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Peptidyl-prolyl cis-trans isomerase NIMA-interacting 1 is an enzyme that in humans is encoded by the PIN1 gene.[1][2]

Pin 1, or peptidyl-prolyl cis/trans isomerase (PPIase), isomerizes only phospho-Serine/Threonine-Proline motifs. The enzyme binds to a subset of proteins and thus plays a role as a post phosphorylation control in regulating protein function. Studies have shown that the deregulation of Pin1 may play a pivotal role in various diseases. Notably, the up-regulation of Pin1 is implicated in certain cancers, and the down-regulation of Pin1 is implicated in Alzheimer's disease. Inhibitors of Pin1 may have therapeutic implications for cancer and immune disorders.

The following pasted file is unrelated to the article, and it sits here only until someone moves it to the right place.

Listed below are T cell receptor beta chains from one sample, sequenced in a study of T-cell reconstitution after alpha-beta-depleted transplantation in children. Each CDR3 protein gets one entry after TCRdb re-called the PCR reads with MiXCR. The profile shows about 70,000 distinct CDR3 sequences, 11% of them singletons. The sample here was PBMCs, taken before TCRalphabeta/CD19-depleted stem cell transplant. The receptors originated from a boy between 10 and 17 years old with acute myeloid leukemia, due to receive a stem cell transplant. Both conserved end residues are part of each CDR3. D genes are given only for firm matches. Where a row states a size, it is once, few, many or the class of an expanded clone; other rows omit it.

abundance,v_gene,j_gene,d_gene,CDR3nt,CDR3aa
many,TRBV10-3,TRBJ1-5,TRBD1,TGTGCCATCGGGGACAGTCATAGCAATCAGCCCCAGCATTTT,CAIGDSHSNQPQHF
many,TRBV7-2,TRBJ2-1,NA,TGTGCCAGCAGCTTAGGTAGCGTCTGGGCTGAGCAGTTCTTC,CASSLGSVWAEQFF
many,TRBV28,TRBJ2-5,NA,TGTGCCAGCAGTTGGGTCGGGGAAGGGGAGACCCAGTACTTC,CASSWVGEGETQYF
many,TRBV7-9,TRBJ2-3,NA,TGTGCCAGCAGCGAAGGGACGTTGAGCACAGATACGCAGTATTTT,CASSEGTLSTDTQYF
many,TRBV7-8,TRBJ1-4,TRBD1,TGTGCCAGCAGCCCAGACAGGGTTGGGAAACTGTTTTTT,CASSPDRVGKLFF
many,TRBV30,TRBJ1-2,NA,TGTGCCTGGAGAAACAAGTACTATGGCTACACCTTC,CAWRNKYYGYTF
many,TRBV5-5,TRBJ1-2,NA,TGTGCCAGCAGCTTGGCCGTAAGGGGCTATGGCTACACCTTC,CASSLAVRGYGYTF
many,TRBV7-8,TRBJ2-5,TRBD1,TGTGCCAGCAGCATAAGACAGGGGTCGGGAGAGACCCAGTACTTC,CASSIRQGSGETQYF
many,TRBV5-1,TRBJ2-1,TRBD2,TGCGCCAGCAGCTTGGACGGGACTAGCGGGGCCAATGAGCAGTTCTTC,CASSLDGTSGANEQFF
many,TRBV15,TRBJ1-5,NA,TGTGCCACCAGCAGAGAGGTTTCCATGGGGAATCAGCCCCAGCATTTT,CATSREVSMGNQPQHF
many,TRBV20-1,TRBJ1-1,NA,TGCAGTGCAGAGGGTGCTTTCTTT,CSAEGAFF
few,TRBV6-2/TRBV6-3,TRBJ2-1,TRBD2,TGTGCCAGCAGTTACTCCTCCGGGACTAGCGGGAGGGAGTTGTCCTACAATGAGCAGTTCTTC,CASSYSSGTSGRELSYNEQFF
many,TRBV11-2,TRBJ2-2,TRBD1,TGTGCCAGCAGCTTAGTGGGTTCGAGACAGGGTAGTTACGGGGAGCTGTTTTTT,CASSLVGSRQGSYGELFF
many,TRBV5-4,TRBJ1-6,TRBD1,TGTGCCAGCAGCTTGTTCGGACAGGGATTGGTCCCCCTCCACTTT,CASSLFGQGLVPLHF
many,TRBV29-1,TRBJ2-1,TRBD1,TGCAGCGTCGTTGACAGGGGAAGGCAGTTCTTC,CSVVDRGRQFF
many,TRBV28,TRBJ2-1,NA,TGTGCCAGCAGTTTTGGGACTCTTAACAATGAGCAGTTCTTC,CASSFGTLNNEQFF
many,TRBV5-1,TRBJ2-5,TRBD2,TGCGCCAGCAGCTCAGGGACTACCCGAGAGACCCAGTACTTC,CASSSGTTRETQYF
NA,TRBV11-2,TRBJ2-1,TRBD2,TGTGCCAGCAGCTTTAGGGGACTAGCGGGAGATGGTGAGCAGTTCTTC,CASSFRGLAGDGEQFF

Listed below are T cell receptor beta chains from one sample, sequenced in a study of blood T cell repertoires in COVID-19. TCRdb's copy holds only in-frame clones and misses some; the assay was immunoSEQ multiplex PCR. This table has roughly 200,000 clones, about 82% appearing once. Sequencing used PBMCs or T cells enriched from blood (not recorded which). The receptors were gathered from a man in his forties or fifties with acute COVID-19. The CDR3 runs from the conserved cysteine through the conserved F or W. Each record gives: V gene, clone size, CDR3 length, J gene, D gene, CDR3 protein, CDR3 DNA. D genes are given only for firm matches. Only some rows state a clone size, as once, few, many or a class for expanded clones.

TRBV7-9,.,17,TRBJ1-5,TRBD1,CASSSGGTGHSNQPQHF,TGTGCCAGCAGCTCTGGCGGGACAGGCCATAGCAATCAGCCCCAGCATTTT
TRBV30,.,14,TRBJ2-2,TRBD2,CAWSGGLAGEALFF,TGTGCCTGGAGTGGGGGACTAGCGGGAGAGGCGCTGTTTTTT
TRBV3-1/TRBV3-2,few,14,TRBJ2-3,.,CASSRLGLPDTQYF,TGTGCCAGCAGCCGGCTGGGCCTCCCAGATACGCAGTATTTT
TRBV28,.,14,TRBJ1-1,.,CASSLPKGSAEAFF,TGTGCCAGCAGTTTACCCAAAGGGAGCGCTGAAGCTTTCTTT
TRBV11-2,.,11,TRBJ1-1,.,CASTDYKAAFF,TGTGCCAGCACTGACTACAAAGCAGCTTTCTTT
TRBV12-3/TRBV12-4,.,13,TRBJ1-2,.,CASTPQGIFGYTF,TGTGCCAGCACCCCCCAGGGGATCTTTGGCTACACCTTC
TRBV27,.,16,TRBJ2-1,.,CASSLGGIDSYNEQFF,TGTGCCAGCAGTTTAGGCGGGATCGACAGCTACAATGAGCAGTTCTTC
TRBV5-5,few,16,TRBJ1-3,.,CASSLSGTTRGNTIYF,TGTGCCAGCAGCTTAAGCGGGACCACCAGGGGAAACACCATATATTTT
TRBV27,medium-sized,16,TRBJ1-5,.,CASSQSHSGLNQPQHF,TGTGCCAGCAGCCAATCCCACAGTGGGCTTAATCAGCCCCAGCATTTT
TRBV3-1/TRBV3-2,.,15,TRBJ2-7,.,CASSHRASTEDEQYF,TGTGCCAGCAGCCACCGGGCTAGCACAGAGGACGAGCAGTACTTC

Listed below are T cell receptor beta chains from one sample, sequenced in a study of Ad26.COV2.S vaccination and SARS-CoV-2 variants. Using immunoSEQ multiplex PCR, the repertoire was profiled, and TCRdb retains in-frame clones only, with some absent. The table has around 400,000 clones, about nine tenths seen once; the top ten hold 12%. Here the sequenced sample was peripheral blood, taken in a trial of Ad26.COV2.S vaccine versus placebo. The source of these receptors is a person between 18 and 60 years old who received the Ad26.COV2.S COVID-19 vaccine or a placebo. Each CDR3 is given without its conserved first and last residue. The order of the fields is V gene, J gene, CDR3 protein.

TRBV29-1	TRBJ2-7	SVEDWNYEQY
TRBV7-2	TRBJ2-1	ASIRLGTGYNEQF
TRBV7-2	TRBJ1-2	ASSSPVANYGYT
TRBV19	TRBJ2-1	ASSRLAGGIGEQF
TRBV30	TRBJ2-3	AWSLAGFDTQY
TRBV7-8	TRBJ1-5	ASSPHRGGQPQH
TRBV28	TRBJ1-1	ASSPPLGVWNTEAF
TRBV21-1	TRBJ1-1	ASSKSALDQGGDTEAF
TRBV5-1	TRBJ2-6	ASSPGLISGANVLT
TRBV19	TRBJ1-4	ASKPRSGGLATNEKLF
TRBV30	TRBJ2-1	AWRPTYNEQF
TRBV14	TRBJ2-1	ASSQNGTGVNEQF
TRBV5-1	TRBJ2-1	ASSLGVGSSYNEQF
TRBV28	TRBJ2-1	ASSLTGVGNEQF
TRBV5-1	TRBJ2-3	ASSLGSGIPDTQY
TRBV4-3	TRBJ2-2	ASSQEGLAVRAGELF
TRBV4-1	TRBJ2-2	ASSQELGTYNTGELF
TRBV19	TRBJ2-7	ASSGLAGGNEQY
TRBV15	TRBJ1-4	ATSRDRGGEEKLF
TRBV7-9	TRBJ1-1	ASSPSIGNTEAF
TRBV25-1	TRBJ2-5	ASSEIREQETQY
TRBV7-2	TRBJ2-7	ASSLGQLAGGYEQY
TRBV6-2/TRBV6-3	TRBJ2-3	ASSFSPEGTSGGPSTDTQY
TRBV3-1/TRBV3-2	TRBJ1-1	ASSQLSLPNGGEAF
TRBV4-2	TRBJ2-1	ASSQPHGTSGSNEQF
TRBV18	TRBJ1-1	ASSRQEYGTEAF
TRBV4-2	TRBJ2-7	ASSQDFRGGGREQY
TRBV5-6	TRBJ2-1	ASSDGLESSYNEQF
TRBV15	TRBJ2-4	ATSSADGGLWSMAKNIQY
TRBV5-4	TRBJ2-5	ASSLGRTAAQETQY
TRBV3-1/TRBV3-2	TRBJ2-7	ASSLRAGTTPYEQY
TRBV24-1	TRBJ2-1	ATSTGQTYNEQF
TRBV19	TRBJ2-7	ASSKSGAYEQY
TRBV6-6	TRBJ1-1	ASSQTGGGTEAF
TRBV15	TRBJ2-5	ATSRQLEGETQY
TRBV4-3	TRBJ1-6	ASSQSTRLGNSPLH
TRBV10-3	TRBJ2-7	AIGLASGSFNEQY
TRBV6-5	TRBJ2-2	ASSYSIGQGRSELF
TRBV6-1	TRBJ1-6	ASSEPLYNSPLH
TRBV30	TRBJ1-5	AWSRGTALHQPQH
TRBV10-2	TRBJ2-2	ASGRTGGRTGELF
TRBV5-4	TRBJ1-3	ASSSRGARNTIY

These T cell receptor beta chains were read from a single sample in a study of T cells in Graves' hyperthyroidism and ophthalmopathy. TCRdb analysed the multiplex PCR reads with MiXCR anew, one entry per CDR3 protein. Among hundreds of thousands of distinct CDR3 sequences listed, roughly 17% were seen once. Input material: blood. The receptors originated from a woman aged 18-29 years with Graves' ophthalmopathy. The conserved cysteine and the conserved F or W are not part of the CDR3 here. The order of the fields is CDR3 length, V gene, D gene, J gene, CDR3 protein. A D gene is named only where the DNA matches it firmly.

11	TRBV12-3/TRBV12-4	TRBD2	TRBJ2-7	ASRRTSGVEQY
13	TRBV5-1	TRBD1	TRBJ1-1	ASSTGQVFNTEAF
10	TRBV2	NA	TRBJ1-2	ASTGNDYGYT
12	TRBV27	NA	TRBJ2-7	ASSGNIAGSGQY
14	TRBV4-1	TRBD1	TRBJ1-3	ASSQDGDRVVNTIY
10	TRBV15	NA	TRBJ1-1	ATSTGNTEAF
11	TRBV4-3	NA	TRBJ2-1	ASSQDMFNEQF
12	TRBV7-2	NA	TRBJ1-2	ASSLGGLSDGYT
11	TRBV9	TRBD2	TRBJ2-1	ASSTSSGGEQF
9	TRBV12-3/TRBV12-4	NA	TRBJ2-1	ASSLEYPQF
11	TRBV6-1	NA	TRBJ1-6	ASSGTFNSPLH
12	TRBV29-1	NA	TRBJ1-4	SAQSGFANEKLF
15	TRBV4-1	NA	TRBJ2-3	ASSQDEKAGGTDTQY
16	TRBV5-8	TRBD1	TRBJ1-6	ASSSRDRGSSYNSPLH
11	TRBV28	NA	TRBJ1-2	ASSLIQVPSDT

The gene encoding Pin1 was identified in 1996 as a result of a genetic/biochemical screen for proteins involved in mitotic regulation. It was found to be essential for cell division in some organisms. By 1999, however, it was apparent that Pin1 knockout mice had a surprisingly mild phenotype, indicating that the enzyme was not required for cell division per se. Further studies later found that loss of Pin1 in mice displays are not only neuronal degenerative phenotypes but also several abnormalities, similar to those of cyclin D1-null mice, suggesting the conformation changes mediated by Pin1 may be crucial for cell normal function.